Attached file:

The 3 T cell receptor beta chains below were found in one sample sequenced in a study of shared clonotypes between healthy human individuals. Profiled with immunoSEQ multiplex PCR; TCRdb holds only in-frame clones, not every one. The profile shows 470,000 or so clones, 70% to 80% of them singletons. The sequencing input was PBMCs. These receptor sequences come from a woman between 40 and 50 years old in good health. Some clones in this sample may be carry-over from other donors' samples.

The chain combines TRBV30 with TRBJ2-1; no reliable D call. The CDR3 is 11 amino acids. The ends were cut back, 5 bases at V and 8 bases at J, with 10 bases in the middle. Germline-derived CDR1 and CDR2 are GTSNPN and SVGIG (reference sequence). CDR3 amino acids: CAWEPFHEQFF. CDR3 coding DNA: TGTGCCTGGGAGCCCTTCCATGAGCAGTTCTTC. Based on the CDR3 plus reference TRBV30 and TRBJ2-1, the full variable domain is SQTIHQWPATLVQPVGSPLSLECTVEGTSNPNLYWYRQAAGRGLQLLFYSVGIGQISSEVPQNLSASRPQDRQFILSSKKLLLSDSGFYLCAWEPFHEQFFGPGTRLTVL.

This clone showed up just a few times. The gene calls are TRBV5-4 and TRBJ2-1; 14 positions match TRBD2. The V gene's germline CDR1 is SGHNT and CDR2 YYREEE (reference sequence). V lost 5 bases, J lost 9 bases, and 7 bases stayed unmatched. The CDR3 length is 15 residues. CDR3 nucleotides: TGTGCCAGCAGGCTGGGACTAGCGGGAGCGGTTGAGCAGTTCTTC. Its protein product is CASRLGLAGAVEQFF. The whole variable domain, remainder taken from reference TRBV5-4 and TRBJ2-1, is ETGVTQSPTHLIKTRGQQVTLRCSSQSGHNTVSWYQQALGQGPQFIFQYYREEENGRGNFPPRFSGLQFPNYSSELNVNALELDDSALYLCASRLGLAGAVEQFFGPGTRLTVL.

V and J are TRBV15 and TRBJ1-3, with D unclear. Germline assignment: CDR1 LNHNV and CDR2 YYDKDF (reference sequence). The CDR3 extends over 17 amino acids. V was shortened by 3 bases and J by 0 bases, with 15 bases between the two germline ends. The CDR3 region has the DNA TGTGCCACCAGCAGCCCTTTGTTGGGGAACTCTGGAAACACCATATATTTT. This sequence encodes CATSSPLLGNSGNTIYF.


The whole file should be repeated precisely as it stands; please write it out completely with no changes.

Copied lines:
The 3 T cell receptor beta chains below were found in one sample sequenced in a study of shared clonotypes between healthy human individuals. Profiled with immunoSEQ multiplex PCR; TCRdb holds only in-frame clones, not every one. The profile shows 470,000 or so clones, 70% to 80% of them singletons. The sequencing input was PBMCs. These receptor sequences come from a woman between 40 and 50 years old in good health. Some clones in this sample may be carry-over from other donors' samples.

The chain combines TRBV30 with TRBJ2-1; no reliable D call. The CDR3 is 11 amino acids. The ends were cut back, 5 bases at V and 8 bases at J, with 10 bases in the middle. Germline-derived CDR1 and CDR2 are GTSNPN and SVGIG (reference sequence). CDR3 amino acids: CAWEPFHEQFF. CDR3 coding DNA: TGTGCCTGGGAGCCCTTCCATGAGCAGTTCTTC. Based on the CDR3 plus reference TRBV30 and TRBJ2-1, the full variable domain is SQTIHQWPATLVQPVGSPLSLECTVEGTSNPNLYWYRQAAGRGLQLLFYSVGIGQISSEVPQNLSASRPQDRQFILSSKKLLLSDSGFYLCAWEPFHEQFFGPGTRLTVL.

This clone showed up just a few times. The gene calls are TRBV5-4 and TRBJ2-1; 14 positions match TRBD2. The V gene's germline CDR1 is SGHNT and CDR2 YYREEE (reference sequence). V lost 5 bases, J lost 9 bases, and 7 bases stayed unmatched. The CDR3 length is 15 residues. CDR3 nucleotides: TGTGCCAGCAGGCTGGGACTAGCGGGAGCGGTTGAGCAGTTCTTC. Its protein product is CASRLGLAGAVEQFF. The whole variable domain, remainder taken from reference TRBV5-4 and TRBJ2-1, is ETGVTQSPTHLIKTRGQQVTLRCSSQSGHNTVSWYQQALGQGPQFIFQYYREEENGRGNFPPRFSGLQFPNYSSELNVNALELDDSALYLCASRLGLAGAVEQFFGPGTRLTVL.

V and J are TRBV15 and TRBJ1-3, with D unclear. Germline assignment: CDR1 LNHNV and CDR2 YYDKDF (reference sequence). The CDR3 extends over 17 amino acids. V was shortened by 3 bases and J by 0 bases, with 15 bases between the two germline ends. The CDR3 region has the DNA TGTGCCACCAGCAGCCCTTTGTTGGGGAACTCTGGAAACACCATATATTTT. This sequence encodes CATSSPLLGNSGNTIYF.